May 26, 1914
Soldiers, Some of Whom Have Passed Away
B. F. CRAYTON—One
of the men of Anderson of saluted memory.
He was a leader in social, commercial, educational and religious
activity. He closed out his business and
joined Orr’s Rifles. Was appointed
Regimental Quartermaster. Later was
detailed by Prest. Davis to take charge of the
governmental depository and the mint here.
He served in the legislature all through the land and in the State beginning
DR. K. W. SHARPE
of Pendleton is one of 14 children and one of seven brothers in the war. All survived and all but one received wounds
in the war. One of the brothers was
Colonel J. J. A. Sharpe of the 23rd Georgia Infantry. Dr. Sharpe was in the war the last few months
as a boy of 17 doing defense duty on the coast.
He is one of Anderson County’s staunchest citizens.
C. HARRIS—Toward the close of the war went into service with the boys of
17. He was in a company commanded by
Capt. Doran Kay. Mr. Harris after the
war managed the farms of Thos. G. Clemson and was one of the pioneers of this
state in what is now intelligent farming.
O. FARMER of Townville was a member of Company D, Hampton Legion, came out a
lieutenant. One of his war experiences
was being captured by some of Sheridan’s cavalry dressed as Confederate.
T. GRANT of Townville, was in Company K of the fourth regiment and helped carry
Gen. Kirby Smith from the battlefield when that distinguished soldier was wounded.
L. DOBBINS—Was a member of Co. D, Second Rifles, having volunteered as a
recruit in 1864 and serving until the surrender. He is one of the staunch men of the county.
J. SHIRELY—of Honea Path was lieutenant in Co. E in Keitt’s
regiment, the 20th and was practically in command of the company
most of the time. He was disabled in
C. STRIBLING—The well known Pendleton planter and splendid citizen entered the
war at the outset at the age of 16, in Col. Miles Norton’s company of the First
Regiment (Orr’s). Later he was in Trenholm’s Squadron.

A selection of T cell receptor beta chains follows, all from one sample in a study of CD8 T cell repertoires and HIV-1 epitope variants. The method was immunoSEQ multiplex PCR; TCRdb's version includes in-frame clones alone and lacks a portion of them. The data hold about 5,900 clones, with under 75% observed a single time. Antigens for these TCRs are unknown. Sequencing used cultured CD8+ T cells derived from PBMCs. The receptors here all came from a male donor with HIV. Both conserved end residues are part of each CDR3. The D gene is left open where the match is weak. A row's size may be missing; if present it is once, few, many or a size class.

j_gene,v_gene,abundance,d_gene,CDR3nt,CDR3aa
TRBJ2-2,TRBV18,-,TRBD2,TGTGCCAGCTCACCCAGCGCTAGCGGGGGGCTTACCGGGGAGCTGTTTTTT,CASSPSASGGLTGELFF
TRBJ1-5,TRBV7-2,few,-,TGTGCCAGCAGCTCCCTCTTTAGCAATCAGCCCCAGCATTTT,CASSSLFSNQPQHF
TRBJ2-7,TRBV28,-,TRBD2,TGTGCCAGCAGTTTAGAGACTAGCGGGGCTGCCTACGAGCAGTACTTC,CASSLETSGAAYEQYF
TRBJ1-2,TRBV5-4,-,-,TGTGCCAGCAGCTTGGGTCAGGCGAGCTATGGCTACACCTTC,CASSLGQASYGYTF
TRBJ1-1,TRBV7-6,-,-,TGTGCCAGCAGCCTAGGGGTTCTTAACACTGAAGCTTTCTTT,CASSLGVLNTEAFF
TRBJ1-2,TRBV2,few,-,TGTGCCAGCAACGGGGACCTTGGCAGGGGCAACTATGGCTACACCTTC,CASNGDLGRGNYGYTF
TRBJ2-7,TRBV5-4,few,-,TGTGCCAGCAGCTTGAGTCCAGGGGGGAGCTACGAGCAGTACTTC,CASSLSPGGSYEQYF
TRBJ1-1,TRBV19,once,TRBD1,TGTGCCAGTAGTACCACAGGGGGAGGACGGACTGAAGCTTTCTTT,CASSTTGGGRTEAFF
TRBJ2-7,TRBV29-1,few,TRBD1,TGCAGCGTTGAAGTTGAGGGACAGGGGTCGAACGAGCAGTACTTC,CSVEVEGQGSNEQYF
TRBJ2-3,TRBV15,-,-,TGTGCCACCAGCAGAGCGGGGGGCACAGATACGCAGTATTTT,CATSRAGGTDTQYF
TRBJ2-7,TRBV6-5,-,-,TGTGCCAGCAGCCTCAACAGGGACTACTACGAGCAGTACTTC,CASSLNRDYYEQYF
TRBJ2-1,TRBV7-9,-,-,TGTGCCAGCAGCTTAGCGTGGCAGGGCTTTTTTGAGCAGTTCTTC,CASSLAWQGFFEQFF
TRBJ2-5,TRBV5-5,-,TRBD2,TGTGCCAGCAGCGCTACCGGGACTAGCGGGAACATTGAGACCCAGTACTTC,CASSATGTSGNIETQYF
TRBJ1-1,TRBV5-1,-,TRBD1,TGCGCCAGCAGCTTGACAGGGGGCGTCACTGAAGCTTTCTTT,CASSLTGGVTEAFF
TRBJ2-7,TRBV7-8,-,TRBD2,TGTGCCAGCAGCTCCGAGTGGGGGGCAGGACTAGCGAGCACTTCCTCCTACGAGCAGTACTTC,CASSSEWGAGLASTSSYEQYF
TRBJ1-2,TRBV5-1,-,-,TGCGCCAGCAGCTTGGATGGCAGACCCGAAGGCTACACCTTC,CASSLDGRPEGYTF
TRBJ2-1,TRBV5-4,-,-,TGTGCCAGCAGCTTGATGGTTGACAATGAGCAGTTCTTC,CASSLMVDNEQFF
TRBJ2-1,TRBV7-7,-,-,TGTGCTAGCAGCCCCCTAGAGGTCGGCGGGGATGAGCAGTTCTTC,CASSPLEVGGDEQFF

He had the unique distinction of having served in infantry and cavalry
and artillery. He is yet active and a
H. SHANKLIN—of Pendleton, was a member of Goodlett’s
regiment, the 22nd, and transferred to the Seventh Cavalry under
Col. A. C. Haskell. He refused
promotions, but he frequently was selected for work that required brains,
daring and coolness. He spent the
remainder of life trying to improve agricultural conditions.
W. SULLIVAN—of Williamston was one of the cadets. He entered the service with the several
cadets and saw but little service.
However, he was prominent in the near trouble of 1876.
P. H. E. SLOAN—of Pendleton, for many years treasurer of Clemson college,
graduated in medicine in 1859 and served throughout the war as a regular. His reminiscences would be interesting
R. E. BOWEN—of Pickens, married a daughter of Dr. James Oliver of Anderson,
went into the service as lieutenant of Company E, Second Rifles and came out as
Colonel. T. H. Beggs,
who was captain of Co. E, became a lieutenant-colonel, and died of
disease. The first colonel of this
regiment, John V. Moore, enlisted as a private in Orr’s regiment and was killed
in the second Battle of Manassas. Col.
Thomas Thompson of Abbeville, succeeded him.
Colonel Thompson was detailed for special duty and the lieutenant
colonel R. A. Thompson of Walhalla had resigned and this made Bowen the colonel
of the regiment which did gallant work.
D. L. Cox of Anderson was the major of the regiment.
B. L. CRADDICK—served in Company B, Second South Carolina Cavalry, with Mickle, captain and Butler, general. While Mr. Craddick’s duties were hardly two
years, he believes that the two last years were the two worst. Mr. Craddick says that the separation from
his brother who was in a different regiment was the saddest trial he endured
during the war; he was much younger and he hoped to be with him and help him if
he needed it-but affections mattered little in war.
by: Sharon Strout]